By: Sean E. Williams (story), Stephen Sadowski (pencils), Phil Jimenez (inks), Andrew Dalhouse (colors)
The Story: If you’re a Fable with an appetite for sex, India’s your kind of place.
The Review: As a real latecomer to Fables (my first issue being #104), it’s not surprising that I missed out on quite a lot of the series’ history. I’m not just talking about major events, like everything to do with the Empire, either. There are some characters whom I’ve heard of only in name and never actually go to see, as they were long dead by the time I got around to the series: Boy Blue, Goldilocks, and Prince Charming, to name a few.
Still, you’d be amazed how much familiarity and attachment you can develop for a character with a thorough reading of their Wikipedia entry. So while longtime fans of the series may be far more enthused about the return of Charming (which I don’t consider a spoiler since it is only right there on the cover), I can honestly say I’m quite intrigued, too. I’ve heard a great deal about the resilience of a Fable, even one that’s killed, so I’m very interested to see it in action.
That will have to wait for next month though, I’m afraid. This issue focuses mainly on our latest and fairest heroine, Nalayani, a figure from India’s particularly enormous mythology. As she is presumably new to the Fables cast, all you know of her at this point is whatever can be gleaned from her original legend: the devoted wife of a virtuous sage, whose devotion is rewarded with a whole lot of guilt-free sex with multiple lovers. Obviously, there’s more to the tale than that, but this is the generally agreed-upon gist of the story and frankly, it sounds good enough as is.
None of it has much bearing on Williams’ plot for her Fairest incarnation, however. Here, she falls more in line with the strong-minded, independent young women with archery skills that’s become so common these days as to practically be an archetype. Her virtues make it easy to admire her, as she has the right blend of spirit and compassion that keeps her from being overly sensitive or strident. In short, she’s an immediately charismatic protagonist, and we’re quickly invested in her quest to save her village from monsoon starvation.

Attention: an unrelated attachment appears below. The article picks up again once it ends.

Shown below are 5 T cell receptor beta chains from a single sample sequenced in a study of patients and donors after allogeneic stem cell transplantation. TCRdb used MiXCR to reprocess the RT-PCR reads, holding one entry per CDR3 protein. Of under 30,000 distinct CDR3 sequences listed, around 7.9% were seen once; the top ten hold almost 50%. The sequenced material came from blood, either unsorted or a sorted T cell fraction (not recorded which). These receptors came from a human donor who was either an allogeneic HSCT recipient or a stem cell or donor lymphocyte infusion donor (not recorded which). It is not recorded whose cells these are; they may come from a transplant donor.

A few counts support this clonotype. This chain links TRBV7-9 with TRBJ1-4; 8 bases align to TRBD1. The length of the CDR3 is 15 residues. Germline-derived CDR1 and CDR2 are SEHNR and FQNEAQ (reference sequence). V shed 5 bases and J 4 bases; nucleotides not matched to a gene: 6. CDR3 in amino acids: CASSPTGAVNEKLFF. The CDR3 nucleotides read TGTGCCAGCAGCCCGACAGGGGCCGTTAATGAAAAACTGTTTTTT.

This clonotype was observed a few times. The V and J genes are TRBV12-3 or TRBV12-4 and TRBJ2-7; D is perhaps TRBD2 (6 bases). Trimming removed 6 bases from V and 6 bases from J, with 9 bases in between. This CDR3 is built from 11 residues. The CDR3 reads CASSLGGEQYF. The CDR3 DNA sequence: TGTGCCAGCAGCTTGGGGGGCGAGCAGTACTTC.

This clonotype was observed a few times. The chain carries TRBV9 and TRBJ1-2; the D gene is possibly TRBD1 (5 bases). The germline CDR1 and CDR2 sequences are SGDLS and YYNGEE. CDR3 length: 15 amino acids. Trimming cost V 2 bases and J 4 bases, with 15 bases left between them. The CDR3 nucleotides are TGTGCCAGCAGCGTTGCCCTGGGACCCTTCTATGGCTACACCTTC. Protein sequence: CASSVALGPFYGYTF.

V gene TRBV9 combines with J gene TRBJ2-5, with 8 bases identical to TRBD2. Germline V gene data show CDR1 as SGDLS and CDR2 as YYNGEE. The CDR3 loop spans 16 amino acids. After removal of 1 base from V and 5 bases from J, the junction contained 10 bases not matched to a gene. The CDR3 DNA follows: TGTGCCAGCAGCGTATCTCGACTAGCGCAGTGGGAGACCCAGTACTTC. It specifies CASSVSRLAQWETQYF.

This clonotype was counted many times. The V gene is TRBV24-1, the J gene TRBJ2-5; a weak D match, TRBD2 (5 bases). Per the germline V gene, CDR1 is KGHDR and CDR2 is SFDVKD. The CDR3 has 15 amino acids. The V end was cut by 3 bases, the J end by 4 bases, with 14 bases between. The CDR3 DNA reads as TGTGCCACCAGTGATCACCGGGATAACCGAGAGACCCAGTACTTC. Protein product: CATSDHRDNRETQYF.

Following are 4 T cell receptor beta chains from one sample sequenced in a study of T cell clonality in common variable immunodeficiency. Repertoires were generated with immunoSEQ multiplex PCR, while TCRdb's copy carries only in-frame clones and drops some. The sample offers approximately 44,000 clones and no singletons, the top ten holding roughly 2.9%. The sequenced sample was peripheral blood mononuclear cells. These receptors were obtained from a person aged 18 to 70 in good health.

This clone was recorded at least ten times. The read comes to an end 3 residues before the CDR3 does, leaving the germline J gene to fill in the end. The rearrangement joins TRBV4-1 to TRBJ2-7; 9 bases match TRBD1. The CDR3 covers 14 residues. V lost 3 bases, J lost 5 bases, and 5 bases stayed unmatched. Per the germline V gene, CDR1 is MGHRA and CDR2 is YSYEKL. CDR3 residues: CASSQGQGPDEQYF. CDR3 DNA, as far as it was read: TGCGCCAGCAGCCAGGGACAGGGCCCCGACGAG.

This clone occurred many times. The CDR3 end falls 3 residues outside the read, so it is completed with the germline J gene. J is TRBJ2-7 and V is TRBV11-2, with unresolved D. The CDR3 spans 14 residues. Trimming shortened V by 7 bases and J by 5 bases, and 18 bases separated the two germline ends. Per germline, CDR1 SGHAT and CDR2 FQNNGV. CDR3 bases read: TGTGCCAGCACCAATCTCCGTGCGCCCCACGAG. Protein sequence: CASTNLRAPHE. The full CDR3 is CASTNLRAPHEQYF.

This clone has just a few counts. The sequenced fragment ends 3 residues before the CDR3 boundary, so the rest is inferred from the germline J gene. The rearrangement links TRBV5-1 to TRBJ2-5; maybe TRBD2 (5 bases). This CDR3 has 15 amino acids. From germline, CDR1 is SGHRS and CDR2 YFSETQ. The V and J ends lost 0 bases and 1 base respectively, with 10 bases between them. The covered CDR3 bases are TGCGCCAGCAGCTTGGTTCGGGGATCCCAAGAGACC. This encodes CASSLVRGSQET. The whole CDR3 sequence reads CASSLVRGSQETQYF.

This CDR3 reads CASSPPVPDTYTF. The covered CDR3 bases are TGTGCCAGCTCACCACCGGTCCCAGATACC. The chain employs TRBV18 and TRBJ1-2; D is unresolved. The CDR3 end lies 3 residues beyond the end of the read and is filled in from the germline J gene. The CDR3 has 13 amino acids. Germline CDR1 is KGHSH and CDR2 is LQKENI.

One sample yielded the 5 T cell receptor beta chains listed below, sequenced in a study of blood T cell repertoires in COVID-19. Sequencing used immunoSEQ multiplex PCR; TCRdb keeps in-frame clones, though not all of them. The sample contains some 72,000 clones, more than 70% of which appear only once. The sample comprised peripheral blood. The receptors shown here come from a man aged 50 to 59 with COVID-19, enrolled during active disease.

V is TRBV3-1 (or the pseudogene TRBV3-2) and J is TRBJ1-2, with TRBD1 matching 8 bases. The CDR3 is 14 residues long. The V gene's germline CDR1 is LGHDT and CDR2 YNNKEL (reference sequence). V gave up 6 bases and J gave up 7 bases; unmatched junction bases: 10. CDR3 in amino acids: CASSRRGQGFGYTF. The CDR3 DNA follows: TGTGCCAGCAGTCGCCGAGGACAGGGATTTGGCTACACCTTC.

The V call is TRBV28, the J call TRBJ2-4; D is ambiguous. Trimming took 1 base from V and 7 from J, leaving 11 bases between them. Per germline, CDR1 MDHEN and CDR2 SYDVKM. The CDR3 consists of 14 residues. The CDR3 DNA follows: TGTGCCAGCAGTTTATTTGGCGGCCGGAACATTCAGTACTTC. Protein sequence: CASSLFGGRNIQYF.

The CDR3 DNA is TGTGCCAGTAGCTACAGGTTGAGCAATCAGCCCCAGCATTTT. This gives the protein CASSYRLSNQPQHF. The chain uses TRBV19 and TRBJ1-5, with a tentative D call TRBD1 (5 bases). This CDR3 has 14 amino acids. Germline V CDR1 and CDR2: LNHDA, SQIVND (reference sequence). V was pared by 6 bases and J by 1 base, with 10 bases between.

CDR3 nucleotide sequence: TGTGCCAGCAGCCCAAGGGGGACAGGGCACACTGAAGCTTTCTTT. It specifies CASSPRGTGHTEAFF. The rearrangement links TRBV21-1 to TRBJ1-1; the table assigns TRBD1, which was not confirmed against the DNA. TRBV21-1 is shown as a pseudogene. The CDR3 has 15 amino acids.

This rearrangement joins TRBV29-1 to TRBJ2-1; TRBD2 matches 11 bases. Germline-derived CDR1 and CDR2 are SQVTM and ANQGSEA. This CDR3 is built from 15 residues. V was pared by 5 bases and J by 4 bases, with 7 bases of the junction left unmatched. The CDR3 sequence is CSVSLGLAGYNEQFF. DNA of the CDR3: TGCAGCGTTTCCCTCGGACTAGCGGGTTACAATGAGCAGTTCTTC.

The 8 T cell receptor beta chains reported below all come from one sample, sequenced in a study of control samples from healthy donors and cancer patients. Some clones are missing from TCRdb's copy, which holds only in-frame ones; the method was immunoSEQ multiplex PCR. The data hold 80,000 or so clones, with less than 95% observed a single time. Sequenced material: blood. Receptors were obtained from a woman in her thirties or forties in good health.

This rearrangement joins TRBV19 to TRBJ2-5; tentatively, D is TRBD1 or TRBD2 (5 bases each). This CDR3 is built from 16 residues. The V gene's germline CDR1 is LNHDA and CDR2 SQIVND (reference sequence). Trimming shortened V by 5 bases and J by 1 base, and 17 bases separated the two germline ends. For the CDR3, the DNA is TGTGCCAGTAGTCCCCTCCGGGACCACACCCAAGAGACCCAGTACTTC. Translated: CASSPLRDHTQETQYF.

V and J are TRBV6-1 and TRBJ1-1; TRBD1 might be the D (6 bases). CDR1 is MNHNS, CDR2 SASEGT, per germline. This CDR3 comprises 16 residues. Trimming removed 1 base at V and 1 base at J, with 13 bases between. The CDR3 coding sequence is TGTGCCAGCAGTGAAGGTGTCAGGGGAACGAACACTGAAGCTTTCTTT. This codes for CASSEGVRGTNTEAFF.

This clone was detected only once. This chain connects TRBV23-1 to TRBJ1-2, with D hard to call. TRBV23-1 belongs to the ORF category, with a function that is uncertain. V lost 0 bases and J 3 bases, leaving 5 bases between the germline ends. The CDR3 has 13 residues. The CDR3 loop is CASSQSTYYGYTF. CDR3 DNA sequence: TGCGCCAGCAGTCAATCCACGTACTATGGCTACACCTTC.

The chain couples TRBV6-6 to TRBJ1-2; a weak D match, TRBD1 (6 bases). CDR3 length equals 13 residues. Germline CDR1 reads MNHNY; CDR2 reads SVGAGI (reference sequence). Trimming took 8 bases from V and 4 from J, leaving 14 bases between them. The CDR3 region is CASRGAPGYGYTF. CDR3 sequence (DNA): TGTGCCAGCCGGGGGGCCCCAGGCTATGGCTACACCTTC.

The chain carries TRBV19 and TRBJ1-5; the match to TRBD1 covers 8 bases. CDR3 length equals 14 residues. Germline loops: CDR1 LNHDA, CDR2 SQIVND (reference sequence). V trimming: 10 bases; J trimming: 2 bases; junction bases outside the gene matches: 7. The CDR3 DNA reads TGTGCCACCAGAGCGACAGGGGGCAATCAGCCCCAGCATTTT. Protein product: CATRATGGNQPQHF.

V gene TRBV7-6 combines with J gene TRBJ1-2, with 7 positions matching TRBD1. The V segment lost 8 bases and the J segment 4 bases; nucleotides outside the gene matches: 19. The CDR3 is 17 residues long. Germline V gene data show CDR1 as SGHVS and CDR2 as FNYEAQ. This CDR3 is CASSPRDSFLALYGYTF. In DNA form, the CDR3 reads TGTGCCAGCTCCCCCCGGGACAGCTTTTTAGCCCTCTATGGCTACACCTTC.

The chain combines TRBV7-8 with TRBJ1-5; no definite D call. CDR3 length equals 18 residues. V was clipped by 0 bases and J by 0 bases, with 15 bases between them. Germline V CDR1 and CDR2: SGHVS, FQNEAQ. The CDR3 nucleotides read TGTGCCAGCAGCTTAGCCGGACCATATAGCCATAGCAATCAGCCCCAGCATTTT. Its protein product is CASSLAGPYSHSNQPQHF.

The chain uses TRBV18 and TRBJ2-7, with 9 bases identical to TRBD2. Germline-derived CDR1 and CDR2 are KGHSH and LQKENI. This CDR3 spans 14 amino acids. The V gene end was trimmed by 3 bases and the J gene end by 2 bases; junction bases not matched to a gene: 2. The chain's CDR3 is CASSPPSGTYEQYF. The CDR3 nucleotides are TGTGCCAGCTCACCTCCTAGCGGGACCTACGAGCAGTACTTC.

The plot of this issue is straightforward and Williams executes it in the same manner, perhaps to its injury. After all, Nalayani’s travels through her Homeland, accompanied only by a jackal, should be fraught with more adventure and peril than a few ultra-chauvinist jags, the only men to have not disappeared in the war against the Empire. But at least it brings us efficiently to the big moment of the issue, the introduction of Maharaja “Shah Ah-Ming,” pronounced “Charming” by the man himself. Besides that, the only detail of note is Nalayani’s belief that “The gods left this world a long time ago,” which in the Fables world can easily be literal as figurative.
Aside from the one-shot #7 with Shawn McManus, this series has gotten artists with some of the most purely beautiful styles in the business, and Sadowski is no exception. Besides drawing some extraordinarily attractive-looking characters, he gives them a good dose of humanity. The residents of Nalayani’s village have wonderfully believable faces, and our heroine herself looks like someone you might have met at some point in your life. There’s a bit of risk with having Jiminez on inks and Dalhouse on colors in that both have such distinctive tastes that they can almost subjugate another artist’s pencils to their own trademark style. While Sadowski retains his individuality in this issue, there are many moments when you can fool yourself into thinking Jimenez drew the scene himself.
Conclusion: A respectable start to a new arc which not only promises to add some new territory to the Fables universe, but which also has major implications for its future stories.
– Minhquan Nguyen
Some Musings: – I have to shake my head at letterer Todd Klein’s use of Cyrillic script as the font of choice for the entire issue. At that point size, it gets a bit dizzying to read.
– I say Charming keeps the beard, even if he goes back to a Western look after this. Wears off some of that pretty-boy look.